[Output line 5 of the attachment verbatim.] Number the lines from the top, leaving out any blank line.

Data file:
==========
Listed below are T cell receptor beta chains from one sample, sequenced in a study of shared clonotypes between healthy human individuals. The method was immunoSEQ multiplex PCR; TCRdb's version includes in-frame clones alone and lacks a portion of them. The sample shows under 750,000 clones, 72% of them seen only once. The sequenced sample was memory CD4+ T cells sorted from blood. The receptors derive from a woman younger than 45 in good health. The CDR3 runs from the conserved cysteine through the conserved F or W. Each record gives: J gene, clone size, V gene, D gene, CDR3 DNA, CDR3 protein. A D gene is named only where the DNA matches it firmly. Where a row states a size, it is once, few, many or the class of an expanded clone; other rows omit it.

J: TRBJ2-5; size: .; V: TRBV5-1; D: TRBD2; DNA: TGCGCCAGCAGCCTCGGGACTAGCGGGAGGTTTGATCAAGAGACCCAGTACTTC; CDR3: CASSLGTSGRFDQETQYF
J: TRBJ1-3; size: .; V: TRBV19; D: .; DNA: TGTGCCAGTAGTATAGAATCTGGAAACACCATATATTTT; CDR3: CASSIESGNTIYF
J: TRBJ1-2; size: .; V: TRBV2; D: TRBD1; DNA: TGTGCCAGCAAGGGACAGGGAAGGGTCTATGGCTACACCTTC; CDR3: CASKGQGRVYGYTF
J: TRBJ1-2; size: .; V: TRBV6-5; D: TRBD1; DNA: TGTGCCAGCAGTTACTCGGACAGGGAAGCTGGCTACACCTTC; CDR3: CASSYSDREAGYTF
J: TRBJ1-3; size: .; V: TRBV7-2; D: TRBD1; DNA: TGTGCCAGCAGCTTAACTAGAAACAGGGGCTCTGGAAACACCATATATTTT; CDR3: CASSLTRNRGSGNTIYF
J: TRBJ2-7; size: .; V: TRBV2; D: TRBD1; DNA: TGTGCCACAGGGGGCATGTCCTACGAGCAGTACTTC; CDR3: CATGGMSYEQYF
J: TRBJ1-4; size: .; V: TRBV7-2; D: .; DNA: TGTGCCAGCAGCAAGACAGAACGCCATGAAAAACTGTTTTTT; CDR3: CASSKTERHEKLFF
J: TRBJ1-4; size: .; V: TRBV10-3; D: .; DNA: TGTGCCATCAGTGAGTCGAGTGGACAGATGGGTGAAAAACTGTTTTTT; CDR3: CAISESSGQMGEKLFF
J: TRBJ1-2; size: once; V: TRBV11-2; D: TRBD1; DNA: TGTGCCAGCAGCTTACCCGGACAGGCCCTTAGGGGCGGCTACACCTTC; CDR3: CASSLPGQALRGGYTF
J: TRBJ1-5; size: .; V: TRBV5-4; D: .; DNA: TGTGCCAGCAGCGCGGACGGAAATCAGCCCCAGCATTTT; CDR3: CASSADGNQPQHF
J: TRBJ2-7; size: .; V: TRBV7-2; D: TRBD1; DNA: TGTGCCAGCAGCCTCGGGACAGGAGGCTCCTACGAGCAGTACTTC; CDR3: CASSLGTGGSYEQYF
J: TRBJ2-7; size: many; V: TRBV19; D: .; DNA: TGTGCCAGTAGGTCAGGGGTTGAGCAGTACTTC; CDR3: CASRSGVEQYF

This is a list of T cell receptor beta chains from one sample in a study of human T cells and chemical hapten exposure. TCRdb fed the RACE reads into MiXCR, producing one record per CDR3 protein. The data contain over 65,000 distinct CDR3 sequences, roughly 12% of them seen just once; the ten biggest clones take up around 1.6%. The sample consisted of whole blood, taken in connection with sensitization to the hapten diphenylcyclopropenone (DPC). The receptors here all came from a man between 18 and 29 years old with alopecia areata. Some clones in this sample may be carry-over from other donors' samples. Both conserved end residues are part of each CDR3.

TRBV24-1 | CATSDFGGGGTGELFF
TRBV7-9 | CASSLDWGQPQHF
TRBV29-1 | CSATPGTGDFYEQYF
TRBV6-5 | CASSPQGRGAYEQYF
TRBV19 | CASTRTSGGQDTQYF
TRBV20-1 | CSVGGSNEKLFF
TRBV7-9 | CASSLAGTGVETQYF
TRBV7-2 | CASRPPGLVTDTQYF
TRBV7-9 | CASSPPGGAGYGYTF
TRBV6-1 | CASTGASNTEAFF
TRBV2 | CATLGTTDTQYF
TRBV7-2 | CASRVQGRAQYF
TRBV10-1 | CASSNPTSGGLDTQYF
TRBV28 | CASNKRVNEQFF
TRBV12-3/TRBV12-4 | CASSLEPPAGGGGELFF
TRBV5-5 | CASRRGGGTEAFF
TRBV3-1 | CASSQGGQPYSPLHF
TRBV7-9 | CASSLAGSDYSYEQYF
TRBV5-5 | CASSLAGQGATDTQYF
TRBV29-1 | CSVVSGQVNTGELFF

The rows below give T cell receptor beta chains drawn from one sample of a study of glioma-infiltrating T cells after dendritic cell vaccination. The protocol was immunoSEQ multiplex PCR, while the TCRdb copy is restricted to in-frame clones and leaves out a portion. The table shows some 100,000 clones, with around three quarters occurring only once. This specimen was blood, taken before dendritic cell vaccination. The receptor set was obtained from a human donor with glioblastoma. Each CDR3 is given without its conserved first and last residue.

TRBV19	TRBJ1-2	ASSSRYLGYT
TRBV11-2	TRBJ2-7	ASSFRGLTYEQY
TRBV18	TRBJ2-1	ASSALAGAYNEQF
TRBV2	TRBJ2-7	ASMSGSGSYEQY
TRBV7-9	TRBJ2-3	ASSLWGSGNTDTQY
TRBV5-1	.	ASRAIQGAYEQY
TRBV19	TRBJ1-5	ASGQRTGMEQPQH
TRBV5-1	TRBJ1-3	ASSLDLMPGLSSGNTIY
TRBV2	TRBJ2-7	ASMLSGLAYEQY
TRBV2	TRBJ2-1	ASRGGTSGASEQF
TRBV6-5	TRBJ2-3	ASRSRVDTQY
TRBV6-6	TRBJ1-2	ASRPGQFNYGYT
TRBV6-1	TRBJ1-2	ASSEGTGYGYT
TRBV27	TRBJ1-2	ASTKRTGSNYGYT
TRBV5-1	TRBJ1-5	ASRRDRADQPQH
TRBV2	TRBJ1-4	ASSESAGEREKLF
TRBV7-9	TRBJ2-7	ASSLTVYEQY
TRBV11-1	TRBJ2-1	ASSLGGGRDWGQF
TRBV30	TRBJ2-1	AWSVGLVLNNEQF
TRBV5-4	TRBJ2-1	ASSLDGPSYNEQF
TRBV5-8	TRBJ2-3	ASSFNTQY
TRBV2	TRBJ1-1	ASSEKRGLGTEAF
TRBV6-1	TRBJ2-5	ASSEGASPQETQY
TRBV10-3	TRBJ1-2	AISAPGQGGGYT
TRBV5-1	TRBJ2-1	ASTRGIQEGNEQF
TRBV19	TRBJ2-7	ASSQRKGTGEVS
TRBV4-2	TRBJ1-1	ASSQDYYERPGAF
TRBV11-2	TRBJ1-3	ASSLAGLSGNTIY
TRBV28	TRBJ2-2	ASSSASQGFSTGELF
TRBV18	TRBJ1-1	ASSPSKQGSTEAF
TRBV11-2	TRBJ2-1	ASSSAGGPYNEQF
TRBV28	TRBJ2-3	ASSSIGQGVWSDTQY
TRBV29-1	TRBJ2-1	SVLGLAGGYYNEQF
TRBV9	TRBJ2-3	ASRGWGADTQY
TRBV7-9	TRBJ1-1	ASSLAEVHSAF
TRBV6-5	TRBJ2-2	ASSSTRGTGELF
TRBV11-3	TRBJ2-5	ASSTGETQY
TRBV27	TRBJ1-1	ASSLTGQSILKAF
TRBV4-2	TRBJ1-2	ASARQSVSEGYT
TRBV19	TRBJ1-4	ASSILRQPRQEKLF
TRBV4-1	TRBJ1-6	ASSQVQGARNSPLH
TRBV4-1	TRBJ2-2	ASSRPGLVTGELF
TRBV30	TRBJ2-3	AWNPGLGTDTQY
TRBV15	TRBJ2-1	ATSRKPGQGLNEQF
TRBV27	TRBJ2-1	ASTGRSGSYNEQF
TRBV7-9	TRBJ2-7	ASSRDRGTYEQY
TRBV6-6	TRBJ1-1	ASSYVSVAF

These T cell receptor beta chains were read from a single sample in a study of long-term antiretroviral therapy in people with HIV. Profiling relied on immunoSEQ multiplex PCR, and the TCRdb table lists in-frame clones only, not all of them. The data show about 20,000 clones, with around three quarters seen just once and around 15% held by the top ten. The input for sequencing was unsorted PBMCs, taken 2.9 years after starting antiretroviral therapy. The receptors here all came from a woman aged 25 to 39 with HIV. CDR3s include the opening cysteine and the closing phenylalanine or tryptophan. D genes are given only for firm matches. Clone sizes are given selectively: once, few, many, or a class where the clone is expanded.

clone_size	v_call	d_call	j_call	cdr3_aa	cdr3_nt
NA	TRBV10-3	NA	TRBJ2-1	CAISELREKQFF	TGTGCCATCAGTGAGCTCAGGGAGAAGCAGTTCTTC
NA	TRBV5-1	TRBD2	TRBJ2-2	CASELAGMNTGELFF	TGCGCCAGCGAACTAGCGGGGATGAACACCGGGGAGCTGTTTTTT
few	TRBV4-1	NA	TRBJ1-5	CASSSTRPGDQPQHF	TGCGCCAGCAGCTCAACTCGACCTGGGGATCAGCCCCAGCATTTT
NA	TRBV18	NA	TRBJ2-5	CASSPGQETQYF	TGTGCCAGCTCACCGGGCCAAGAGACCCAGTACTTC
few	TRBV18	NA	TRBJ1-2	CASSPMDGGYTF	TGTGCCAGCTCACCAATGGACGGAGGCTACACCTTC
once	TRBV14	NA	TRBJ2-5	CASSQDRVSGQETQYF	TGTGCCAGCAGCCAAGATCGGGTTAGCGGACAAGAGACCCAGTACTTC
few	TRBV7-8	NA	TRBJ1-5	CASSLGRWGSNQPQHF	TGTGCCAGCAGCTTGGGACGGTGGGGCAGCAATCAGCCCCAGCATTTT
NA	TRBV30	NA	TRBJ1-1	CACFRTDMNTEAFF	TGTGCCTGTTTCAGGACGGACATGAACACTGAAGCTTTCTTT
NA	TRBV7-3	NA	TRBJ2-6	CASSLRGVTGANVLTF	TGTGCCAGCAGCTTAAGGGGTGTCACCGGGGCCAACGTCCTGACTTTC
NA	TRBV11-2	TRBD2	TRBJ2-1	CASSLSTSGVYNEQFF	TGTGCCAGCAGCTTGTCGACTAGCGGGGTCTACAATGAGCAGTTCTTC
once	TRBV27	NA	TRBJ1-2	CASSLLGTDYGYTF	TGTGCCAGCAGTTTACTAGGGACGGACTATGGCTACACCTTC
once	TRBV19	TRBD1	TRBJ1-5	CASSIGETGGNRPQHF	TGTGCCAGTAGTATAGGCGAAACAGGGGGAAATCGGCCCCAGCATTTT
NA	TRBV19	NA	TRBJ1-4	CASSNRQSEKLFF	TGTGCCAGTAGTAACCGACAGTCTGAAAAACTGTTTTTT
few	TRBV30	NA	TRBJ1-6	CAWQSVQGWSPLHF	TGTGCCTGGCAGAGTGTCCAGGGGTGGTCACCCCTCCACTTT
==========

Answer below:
J: TRBJ1-2; size: .; V: TRBV6-5; D: TRBD1; DNA: TGTGCCAGCAGTTACTCGGACAGGGAAGCTGGCTACACCTTC; CDR3: CASSYSDREAGYTF